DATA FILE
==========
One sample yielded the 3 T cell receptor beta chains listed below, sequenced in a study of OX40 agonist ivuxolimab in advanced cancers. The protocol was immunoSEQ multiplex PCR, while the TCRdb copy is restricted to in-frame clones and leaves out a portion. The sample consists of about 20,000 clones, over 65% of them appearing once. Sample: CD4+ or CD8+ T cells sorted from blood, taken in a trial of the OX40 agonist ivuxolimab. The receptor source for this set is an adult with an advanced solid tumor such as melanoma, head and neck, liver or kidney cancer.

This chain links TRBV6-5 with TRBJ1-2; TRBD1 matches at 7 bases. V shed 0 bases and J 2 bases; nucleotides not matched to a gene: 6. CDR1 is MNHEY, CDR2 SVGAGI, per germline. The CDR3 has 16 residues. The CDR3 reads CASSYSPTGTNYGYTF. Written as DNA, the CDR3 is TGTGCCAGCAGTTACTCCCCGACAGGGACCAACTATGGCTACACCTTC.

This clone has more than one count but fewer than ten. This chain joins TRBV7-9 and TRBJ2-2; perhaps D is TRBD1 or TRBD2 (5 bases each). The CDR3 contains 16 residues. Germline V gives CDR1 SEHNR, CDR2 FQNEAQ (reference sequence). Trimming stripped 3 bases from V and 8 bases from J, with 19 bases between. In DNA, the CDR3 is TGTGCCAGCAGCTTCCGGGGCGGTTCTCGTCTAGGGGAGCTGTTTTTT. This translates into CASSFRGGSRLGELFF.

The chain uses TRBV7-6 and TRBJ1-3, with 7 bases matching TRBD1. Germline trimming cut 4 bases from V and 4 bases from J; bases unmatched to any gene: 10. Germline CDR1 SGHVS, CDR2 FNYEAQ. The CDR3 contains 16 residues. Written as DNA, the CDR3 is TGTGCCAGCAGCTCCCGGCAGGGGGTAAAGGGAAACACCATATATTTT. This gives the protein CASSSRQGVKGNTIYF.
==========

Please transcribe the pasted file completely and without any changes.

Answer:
One sample yielded the 3 T cell receptor beta chains listed below, sequenced in a study of OX40 agonist ivuxolimab in advanced cancers. The protocol was immunoSEQ multiplex PCR, while the TCRdb copy is restricted to in-frame clones and leaves out a portion. The sample consists of about 20,000 clones, over 65% of them appearing once. Sample: CD4+ or CD8+ T cells sorted from blood, taken in a trial of the OX40 agonist ivuxolimab. The receptor source for this set is an adult with an advanced solid tumor such as melanoma, head and neck, liver or kidney cancer.

This chain links TRBV6-5 with TRBJ1-2; TRBD1 matches at 7 bases. V shed 0 bases and J 2 bases; nucleotides not matched to a gene: 6. CDR1 is MNHEY, CDR2 SVGAGI, per germline. The CDR3 has 16 residues. The CDR3 reads CASSYSPTGTNYGYTF. Written as DNA, the CDR3 is TGTGCCAGCAGTTACTCCCCGACAGGGACCAACTATGGCTACACCTTC.

This clone has more than one count but fewer than ten. This chain joins TRBV7-9 and TRBJ2-2; perhaps D is TRBD1 or TRBD2 (5 bases each). The CDR3 contains 16 residues. Germline V gives CDR1 SEHNR, CDR2 FQNEAQ (reference sequence). Trimming stripped 3 bases from V and 8 bases from J, with 19 bases between. In DNA, the CDR3 is TGTGCCAGCAGCTTCCGGGGCGGTTCTCGTCTAGGGGAGCTGTTTTTT. This translates into CASSFRGGSRLGELFF.

The chain uses TRBV7-6 and TRBJ1-3, with 7 bases matching TRBD1. Germline trimming cut 4 bases from V and 4 bases from J; bases unmatched to any gene: 10. Germline CDR1 SGHVS, CDR2 FNYEAQ. The CDR3 contains 16 residues. Written as DNA, the CDR3 is TGTGCCAGCAGCTCCCGGCAGGGGGTAAAGGGAAACACCATATATTTT. This gives the protein CASSSRQGVKGNTIYF.